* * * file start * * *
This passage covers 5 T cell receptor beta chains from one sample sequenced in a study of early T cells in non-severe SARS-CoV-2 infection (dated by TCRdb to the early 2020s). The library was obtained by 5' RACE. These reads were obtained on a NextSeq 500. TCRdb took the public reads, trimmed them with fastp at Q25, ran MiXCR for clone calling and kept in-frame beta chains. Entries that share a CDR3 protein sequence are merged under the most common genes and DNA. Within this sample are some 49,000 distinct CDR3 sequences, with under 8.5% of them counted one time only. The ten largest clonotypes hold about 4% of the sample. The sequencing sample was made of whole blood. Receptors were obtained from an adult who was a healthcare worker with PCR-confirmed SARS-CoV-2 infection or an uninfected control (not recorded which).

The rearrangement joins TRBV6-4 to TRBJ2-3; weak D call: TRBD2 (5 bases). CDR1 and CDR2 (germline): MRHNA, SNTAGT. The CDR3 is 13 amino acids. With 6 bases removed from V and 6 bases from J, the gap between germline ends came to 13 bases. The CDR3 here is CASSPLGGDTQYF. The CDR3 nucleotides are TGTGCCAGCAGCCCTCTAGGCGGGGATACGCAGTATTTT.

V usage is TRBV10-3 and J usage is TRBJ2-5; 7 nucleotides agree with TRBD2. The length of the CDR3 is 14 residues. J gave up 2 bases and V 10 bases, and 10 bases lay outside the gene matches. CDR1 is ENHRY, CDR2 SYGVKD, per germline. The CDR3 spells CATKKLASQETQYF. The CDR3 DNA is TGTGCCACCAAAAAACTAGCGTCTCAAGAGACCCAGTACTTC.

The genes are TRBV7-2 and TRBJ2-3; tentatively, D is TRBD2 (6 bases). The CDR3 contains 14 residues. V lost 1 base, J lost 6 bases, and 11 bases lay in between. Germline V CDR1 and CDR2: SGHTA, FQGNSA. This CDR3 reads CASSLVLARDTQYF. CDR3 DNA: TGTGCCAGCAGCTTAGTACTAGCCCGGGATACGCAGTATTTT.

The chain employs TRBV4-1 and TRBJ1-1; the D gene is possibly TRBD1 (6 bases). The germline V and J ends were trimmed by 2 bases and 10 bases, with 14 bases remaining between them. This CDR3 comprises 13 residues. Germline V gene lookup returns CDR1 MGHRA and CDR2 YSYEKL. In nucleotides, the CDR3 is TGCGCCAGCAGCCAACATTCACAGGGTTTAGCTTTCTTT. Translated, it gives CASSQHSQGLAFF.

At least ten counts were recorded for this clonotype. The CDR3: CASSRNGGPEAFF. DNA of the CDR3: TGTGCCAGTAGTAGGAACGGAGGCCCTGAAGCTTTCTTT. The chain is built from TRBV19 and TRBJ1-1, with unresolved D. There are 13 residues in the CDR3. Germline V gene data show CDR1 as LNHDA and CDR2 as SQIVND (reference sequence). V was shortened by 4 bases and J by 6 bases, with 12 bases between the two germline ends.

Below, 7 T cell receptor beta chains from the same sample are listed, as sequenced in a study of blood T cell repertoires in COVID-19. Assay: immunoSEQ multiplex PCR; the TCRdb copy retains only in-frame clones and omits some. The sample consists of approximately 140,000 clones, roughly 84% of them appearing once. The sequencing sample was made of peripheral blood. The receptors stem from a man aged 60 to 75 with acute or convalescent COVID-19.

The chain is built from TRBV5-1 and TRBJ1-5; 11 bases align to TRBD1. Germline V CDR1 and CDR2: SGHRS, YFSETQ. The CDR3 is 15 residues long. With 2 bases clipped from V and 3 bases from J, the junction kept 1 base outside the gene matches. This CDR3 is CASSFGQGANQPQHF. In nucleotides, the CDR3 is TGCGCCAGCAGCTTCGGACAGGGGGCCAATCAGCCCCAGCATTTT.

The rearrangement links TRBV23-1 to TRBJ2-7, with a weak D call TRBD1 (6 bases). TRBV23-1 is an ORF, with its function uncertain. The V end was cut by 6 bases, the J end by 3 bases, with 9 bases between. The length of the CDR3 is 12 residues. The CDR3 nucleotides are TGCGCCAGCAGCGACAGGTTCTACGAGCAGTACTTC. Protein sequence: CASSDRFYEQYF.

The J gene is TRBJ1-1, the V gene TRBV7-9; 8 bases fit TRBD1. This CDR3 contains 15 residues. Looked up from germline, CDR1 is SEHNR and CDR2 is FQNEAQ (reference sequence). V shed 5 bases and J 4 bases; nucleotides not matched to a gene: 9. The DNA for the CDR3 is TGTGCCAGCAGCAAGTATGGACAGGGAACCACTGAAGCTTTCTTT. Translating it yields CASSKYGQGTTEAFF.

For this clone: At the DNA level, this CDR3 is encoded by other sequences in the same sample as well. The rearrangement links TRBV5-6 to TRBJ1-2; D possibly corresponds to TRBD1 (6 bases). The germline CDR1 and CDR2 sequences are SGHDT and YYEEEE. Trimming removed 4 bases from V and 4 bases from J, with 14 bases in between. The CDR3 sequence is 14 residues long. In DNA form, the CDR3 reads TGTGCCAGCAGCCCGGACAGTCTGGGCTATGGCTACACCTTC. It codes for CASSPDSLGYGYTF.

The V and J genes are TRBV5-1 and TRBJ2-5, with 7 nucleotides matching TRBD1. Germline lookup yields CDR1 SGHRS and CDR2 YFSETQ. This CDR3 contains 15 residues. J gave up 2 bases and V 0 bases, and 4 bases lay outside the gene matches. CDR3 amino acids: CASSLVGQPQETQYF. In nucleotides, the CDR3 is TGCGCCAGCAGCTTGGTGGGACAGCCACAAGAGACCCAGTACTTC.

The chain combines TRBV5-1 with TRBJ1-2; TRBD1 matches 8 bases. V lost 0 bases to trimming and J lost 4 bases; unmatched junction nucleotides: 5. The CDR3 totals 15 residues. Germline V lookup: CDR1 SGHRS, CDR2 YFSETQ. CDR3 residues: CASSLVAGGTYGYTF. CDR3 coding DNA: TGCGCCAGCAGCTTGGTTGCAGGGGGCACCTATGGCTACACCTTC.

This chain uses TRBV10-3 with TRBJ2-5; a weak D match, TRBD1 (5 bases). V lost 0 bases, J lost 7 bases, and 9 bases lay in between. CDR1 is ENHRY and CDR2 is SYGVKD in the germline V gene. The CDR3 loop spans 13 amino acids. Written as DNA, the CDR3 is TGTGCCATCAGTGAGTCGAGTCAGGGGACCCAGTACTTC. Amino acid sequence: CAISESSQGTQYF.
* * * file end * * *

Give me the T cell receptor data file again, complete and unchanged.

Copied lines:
This passage covers 5 T cell receptor beta chains from one sample sequenced in a study of early T cells in non-severe SARS-CoV-2 infection (dated by TCRdb to the early 2020s). The library was obtained by 5' RACE. These reads were obtained on a NextSeq 500. TCRdb took the public reads, trimmed them with fastp at Q25, ran MiXCR for clone calling and kept in-frame beta chains. Entries that share a CDR3 protein sequence are merged under the most common genes and DNA. Within this sample are some 49,000 distinct CDR3 sequences, with under 8.5% of them counted one time only. The ten largest clonotypes hold about 4% of the sample. The sequencing sample was made of whole blood. Receptors were obtained from an adult who was a healthcare worker with PCR-confirmed SARS-CoV-2 infection or an uninfected control (not recorded which).

The rearrangement joins TRBV6-4 to TRBJ2-3; weak D call: TRBD2 (5 bases). CDR1 and CDR2 (germline): MRHNA, SNTAGT. The CDR3 is 13 amino acids. With 6 bases removed from V and 6 bases from J, the gap between germline ends came to 13 bases. The CDR3 here is CASSPLGGDTQYF. The CDR3 nucleotides are TGTGCCAGCAGCCCTCTAGGCGGGGATACGCAGTATTTT.

V usage is TRBV10-3 and J usage is TRBJ2-5; 7 nucleotides agree with TRBD2. The length of the CDR3 is 14 residues. J gave up 2 bases and V 10 bases, and 10 bases lay outside the gene matches. CDR1 is ENHRY, CDR2 SYGVKD, per germline. The CDR3 spells CATKKLASQETQYF. The CDR3 DNA is TGTGCCACCAAAAAACTAGCGTCTCAAGAGACCCAGTACTTC.

The genes are TRBV7-2 and TRBJ2-3; tentatively, D is TRBD2 (6 bases). The CDR3 contains 14 residues. V lost 1 base, J lost 6 bases, and 11 bases lay in between. Germline V CDR1 and CDR2: SGHTA, FQGNSA. This CDR3 reads CASSLVLARDTQYF. CDR3 DNA: TGTGCCAGCAGCTTAGTACTAGCCCGGGATACGCAGTATTTT.

The chain employs TRBV4-1 and TRBJ1-1; the D gene is possibly TRBD1 (6 bases). The germline V and J ends were trimmed by 2 bases and 10 bases, with 14 bases remaining between them. This CDR3 comprises 13 residues. Germline V gene lookup returns CDR1 MGHRA and CDR2 YSYEKL. In nucleotides, the CDR3 is TGCGCCAGCAGCCAACATTCACAGGGTTTAGCTTTCTTT. Translated, it gives CASSQHSQGLAFF.

At least ten counts were recorded for this clonotype. The CDR3: CASSRNGGPEAFF. DNA of the CDR3: TGTGCCAGTAGTAGGAACGGAGGCCCTGAAGCTTTCTTT. The chain is built from TRBV19 and TRBJ1-1, with unresolved D. There are 13 residues in the CDR3. Germline V gene data show CDR1 as LNHDA and CDR2 as SQIVND (reference sequence). V was shortened by 4 bases and J by 6 bases, with 12 bases between the two germline ends.

Below, 7 T cell receptor beta chains from the same sample are listed, as sequenced in a study of blood T cell repertoires in COVID-19. Assay: immunoSEQ multiplex PCR; the TCRdb copy retains only in-frame clones and omits some. The sample consists of approximately 140,000 clones, roughly 84% of them appearing once. The sequencing sample was made of peripheral blood. The receptors stem from a man aged 60 to 75 with acute or convalescent COVID-19.

The chain is built from TRBV5-1 and TRBJ1-5; 11 bases align to TRBD1. Germline V CDR1 and CDR2: SGHRS, YFSETQ. The CDR3 is 15 residues long. With 2 bases clipped from V and 3 bases from J, the junction kept 1 base outside the gene matches. This CDR3 is CASSFGQGANQPQHF. In nucleotides, the CDR3 is TGCGCCAGCAGCTTCGGACAGGGGGCCAATCAGCCCCAGCATTTT.

The rearrangement links TRBV23-1 to TRBJ2-7, with a weak D call TRBD1 (6 bases). TRBV23-1 is an ORF, with its function uncertain. The V end was cut by 6 bases, the J end by 3 bases, with 9 bases between. The length of the CDR3 is 12 residues. The CDR3 nucleotides are TGCGCCAGCAGCGACAGGTTCTACGAGCAGTACTTC. Protein sequence: CASSDRFYEQYF.

The J gene is TRBJ1-1, the V gene TRBV7-9; 8 bases fit TRBD1. This CDR3 contains 15 residues. Looked up from germline, CDR1 is SEHNR and CDR2 is FQNEAQ (reference sequence). V shed 5 bases and J 4 bases; nucleotides not matched to a gene: 9. The DNA for the CDR3 is TGTGCCAGCAGCAAGTATGGACAGGGAACCACTGAAGCTTTCTTT. Translating it yields CASSKYGQGTTEAFF.

For this clone: At the DNA level, this CDR3 is encoded by other sequences in the same sample as well. The rearrangement links TRBV5-6 to TRBJ1-2; D possibly corresponds to TRBD1 (6 bases). The germline CDR1 and CDR2 sequences are SGHDT and YYEEEE. Trimming removed 4 bases from V and 4 bases from J, with 14 bases in between. The CDR3 sequence is 14 residues long. In DNA form, the CDR3 reads TGTGCCAGCAGCCCGGACAGTCTGGGCTATGGCTACACCTTC. It codes for CASSPDSLGYGYTF.

The V and J genes are TRBV5-1 and TRBJ2-5, with 7 nucleotides matching TRBD1. Germline lookup yields CDR1 SGHRS and CDR2 YFSETQ. This CDR3 contains 15 residues. J gave up 2 bases and V 0 bases, and 4 bases lay outside the gene matches. CDR3 amino acids: CASSLVGQPQETQYF. In nucleotides, the CDR3 is TGCGCCAGCAGCTTGGTGGGACAGCCACAAGAGACCCAGTACTTC.

The chain combines TRBV5-1 with TRBJ1-2; TRBD1 matches 8 bases. V lost 0 bases to trimming and J lost 4 bases; unmatched junction nucleotides: 5. The CDR3 totals 15 residues. Germline V lookup: CDR1 SGHRS, CDR2 YFSETQ. CDR3 residues: CASSLVAGGTYGYTF. CDR3 coding DNA: TGCGCCAGCAGCTTGGTTGCAGGGGGCACCTATGGCTACACCTTC.

This chain uses TRBV10-3 with TRBJ2-5; a weak D match, TRBD1 (5 bases). V lost 0 bases, J lost 7 bases, and 9 bases lay in between. CDR1 is ENHRY and CDR2 is SYGVKD in the germline V gene. The CDR3 loop spans 13 amino acids. Written as DNA, the CDR3 is TGTGCCATCAGTGAGTCGAGTCAGGGGACCCAGTACTTC. Amino acid sequence: CAISESSQGTQYF.